Traitors of Journalism: Suzie Dawson and the Market of Victimhood

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The inherent flaw of any presidential campaign lies in its conception of the prerequisites of human liberation. Invariably, these campaigns attempt to build from the top, to furnish an image, however crude, of the apex of human achievement. The elected president shall manifest this virtuous ideal, one to which the lowly remainder of humanity will humbly seek to adhere. The powerless peasants and commoners are to bask in the leader’s moral radiance and hope, through osmosis, to someday evolve . . . although, in every democratic society with which I am conversant, this day of graduation is perpetually postponed. We cannot trust “the people” with such immense responsibilities, we are told—and so we tell ourselves, overlooking the grotesque servility of our own relationship to our government. Such submission ironically facilitates a self-fulfilling prophecy whereby demagogues command the attention of the masses, manipulate them, exploit them, and drive them to disastrous ends. Until the people learn to trust themselves with knowledge, until they learn to arm themselves, until they agree to build an autarky of their own design—in short, until they learn to overcome the suicidal philosophy of their masters—they will continue to allow the tyrants to displace them.

Regrettably, this elitist strain of psychopathy pervades even those who purport to combat it. I have recently encountered a pitiable example in Suzie Dawson, a mendacious storyteller masquerading as a journalist, and a bully who has spent the last several years of her unhappy existence attempting to create a hierarchal system of political activism. One would think that the paradoxical nature of such a structure—a pecking order for those who are working to dismantle the concept of a pecking order—would have discouraged her from the onset, but just as the pharaohs could not foresee their own destruction, Dawson is ignorant of the instability of her own pyramid. She has developed an elaborate, arbitrary echelon for all who identify as activists, a rigid ranking at the top of which she has, quite predictably, placed herself. The inflamed jealousy with which she protects her castle in the sand is eclipsed only by her astonishing blindness to how foolish it is—but before we venture any further in a psychological portrait of this unfortunate creature, perhaps the reader, who likely does not know who she is, would appreciate a formal introduction.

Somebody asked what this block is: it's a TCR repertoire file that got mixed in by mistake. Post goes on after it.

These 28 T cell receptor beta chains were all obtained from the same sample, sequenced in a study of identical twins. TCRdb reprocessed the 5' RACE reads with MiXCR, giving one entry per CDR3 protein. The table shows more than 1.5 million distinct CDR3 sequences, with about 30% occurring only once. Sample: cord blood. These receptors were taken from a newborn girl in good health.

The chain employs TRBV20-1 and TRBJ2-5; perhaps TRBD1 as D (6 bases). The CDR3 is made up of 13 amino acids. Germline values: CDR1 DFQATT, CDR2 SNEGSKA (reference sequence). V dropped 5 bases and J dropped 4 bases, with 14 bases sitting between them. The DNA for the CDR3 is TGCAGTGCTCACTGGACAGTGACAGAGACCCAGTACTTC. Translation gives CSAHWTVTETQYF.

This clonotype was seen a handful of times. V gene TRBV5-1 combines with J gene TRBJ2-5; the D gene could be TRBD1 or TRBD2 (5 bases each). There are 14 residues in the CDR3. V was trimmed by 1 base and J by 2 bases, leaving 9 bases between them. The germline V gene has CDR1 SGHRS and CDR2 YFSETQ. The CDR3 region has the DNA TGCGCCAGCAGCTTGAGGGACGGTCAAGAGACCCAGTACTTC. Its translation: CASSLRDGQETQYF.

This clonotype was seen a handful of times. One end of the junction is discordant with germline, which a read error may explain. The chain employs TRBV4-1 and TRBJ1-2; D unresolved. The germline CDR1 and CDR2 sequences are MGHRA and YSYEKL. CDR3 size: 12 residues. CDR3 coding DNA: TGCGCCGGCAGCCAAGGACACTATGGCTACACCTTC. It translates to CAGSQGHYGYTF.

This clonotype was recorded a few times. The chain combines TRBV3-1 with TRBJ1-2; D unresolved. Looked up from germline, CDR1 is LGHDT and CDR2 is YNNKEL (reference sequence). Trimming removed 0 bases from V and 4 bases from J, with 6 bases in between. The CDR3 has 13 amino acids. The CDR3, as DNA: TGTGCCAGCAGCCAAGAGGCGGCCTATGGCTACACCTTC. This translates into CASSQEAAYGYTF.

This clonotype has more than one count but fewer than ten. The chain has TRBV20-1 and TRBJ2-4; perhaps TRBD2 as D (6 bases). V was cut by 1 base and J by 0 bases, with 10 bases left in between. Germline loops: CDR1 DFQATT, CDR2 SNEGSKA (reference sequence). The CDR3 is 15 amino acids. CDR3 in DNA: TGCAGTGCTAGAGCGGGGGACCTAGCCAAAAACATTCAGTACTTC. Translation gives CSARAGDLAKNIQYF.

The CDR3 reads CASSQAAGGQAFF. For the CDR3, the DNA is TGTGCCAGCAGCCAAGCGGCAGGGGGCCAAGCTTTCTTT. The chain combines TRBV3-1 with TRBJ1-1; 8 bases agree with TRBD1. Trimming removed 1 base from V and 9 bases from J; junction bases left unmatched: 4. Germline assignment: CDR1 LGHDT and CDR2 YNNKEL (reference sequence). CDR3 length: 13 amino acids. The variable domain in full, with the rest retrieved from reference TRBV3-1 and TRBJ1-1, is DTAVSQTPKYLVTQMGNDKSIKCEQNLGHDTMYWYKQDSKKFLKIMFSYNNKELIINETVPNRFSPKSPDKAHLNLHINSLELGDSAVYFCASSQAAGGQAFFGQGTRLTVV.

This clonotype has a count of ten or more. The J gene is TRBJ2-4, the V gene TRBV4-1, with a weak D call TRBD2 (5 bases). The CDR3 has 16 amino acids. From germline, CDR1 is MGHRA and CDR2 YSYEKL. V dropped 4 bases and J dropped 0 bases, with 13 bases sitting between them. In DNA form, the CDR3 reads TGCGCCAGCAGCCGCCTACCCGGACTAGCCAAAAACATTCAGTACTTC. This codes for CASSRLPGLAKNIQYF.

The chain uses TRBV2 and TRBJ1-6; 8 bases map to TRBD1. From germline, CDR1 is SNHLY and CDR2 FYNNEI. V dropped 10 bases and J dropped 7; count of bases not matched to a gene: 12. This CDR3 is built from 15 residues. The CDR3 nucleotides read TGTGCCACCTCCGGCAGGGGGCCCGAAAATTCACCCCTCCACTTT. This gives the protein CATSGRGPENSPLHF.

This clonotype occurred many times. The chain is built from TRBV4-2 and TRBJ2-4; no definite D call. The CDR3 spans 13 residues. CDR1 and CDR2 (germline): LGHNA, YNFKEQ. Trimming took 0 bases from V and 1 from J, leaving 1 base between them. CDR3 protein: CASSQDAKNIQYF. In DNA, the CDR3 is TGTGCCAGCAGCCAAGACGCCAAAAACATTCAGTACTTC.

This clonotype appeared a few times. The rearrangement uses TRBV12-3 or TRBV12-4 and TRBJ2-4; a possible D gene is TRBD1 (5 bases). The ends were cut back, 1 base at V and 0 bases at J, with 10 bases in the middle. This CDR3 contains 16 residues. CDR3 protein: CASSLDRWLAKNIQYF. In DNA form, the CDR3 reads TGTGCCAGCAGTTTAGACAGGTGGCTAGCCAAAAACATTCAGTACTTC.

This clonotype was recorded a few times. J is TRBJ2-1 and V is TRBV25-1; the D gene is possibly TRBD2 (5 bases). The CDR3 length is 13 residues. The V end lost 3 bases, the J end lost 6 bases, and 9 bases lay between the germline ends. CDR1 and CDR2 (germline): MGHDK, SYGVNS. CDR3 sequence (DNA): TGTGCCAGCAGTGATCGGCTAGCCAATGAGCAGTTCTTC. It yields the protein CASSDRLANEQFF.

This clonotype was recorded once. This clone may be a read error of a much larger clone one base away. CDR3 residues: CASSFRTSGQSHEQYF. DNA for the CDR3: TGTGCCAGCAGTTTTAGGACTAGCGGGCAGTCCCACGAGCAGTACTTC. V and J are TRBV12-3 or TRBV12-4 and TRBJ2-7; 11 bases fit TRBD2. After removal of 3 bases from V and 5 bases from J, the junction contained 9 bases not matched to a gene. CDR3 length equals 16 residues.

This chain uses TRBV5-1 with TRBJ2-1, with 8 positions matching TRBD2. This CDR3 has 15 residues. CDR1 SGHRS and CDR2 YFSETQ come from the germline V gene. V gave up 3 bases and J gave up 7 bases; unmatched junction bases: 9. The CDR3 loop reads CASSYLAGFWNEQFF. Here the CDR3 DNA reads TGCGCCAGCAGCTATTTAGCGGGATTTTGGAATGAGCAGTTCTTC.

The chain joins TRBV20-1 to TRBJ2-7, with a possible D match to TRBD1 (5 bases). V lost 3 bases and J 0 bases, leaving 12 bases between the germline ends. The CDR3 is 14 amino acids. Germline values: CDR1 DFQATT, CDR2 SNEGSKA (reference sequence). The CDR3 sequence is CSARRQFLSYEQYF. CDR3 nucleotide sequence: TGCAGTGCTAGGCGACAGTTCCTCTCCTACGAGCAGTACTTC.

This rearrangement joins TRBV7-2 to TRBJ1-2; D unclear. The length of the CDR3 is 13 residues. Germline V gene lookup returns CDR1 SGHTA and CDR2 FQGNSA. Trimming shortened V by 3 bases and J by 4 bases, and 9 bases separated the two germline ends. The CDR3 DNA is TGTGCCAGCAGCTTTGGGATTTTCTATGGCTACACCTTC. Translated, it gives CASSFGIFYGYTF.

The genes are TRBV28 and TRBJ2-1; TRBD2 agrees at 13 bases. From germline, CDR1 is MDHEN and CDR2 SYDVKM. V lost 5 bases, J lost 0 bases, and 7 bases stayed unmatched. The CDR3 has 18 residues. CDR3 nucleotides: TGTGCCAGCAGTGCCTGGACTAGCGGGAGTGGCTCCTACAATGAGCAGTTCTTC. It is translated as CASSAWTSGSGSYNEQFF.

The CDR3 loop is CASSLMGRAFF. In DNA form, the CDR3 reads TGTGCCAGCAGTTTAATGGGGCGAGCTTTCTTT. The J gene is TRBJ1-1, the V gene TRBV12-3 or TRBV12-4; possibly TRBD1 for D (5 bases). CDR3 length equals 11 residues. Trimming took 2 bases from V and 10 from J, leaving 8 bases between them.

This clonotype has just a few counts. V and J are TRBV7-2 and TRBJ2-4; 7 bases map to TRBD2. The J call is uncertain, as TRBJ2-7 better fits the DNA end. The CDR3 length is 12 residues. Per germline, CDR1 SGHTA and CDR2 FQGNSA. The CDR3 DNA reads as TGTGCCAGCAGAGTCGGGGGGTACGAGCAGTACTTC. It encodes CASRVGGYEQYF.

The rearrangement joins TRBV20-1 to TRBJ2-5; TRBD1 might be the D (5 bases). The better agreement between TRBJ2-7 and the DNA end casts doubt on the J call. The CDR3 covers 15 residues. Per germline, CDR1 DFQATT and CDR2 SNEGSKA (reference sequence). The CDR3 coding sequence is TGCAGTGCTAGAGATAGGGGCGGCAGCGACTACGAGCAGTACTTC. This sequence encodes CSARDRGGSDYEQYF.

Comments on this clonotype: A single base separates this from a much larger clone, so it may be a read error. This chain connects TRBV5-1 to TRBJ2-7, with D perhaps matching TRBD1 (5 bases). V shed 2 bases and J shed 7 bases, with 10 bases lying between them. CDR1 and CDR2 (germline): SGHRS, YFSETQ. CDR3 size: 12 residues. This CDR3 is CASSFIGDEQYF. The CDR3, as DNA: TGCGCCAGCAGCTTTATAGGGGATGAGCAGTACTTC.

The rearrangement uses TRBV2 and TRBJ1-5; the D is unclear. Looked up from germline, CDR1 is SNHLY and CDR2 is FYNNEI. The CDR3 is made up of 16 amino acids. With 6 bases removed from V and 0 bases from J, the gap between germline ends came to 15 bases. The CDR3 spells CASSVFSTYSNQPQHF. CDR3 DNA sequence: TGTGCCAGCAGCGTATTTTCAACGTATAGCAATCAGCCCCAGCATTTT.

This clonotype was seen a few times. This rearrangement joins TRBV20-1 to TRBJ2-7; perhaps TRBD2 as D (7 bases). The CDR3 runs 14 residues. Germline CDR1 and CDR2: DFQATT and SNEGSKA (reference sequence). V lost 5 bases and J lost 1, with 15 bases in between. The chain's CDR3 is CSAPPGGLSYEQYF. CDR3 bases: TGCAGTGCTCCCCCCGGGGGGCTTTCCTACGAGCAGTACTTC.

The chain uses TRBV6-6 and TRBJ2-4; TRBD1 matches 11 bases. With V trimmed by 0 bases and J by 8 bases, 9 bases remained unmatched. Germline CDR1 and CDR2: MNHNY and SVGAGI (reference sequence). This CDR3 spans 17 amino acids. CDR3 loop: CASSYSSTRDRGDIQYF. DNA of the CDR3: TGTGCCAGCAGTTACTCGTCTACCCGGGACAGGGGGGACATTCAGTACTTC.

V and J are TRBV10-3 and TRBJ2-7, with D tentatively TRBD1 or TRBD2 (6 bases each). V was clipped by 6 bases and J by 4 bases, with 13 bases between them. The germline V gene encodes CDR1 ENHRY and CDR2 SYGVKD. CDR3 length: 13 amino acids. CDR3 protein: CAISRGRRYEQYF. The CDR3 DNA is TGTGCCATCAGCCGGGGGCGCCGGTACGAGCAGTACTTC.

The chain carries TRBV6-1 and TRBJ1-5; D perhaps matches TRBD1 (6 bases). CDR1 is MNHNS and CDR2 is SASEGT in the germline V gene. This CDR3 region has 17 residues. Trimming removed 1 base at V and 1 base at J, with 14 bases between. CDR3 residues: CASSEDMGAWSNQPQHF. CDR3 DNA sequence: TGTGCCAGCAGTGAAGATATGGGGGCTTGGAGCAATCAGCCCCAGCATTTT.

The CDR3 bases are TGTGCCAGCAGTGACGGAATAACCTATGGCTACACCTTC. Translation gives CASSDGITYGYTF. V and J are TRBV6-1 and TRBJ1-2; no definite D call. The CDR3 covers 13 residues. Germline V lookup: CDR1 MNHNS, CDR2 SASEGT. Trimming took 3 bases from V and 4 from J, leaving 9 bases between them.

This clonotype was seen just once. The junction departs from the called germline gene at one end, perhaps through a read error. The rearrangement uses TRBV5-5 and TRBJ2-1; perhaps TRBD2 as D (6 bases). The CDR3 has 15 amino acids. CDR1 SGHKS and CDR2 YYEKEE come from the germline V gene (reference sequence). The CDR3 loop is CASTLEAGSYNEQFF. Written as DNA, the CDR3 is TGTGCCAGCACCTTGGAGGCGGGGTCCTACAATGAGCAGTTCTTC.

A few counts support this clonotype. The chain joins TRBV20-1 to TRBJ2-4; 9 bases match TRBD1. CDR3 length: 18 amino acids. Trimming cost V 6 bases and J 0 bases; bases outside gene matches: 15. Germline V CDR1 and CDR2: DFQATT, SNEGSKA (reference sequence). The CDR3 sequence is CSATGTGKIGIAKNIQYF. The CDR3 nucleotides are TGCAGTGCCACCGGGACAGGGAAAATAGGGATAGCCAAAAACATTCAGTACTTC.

Suzie Dawson is a former YouTube commentator (a washed-up never-was, to borrow my preferred description of Alyssa Milano) who specialized in commentary on the work of Julian Assange and Edward Snowden. A native of New Zealand, she has lived in Moscow for some time now, hiding in plain sight from “western intelligence agents” who, she alleges, attempted to assassinate her—multiple times— by running her car off the road. Why these “western intelligence agents” selected such an impractical method of murder for a visibly unhealthy, over-the-hill bourgeois is beyond my ability to imagine, and even further beyond her ability to explain, never mind her ability to prove. For that matter, she cannot explain why the nefarious “western intelligence agents” despised her so passionately in the first place, save for her public defense of Assange and Snowden and, previously, her involvement in the Occupy Movement. In any event, she has been loafing around in Russia for a goodly while yet, beseeching the public to pay her bills while she petitions the government for asylum.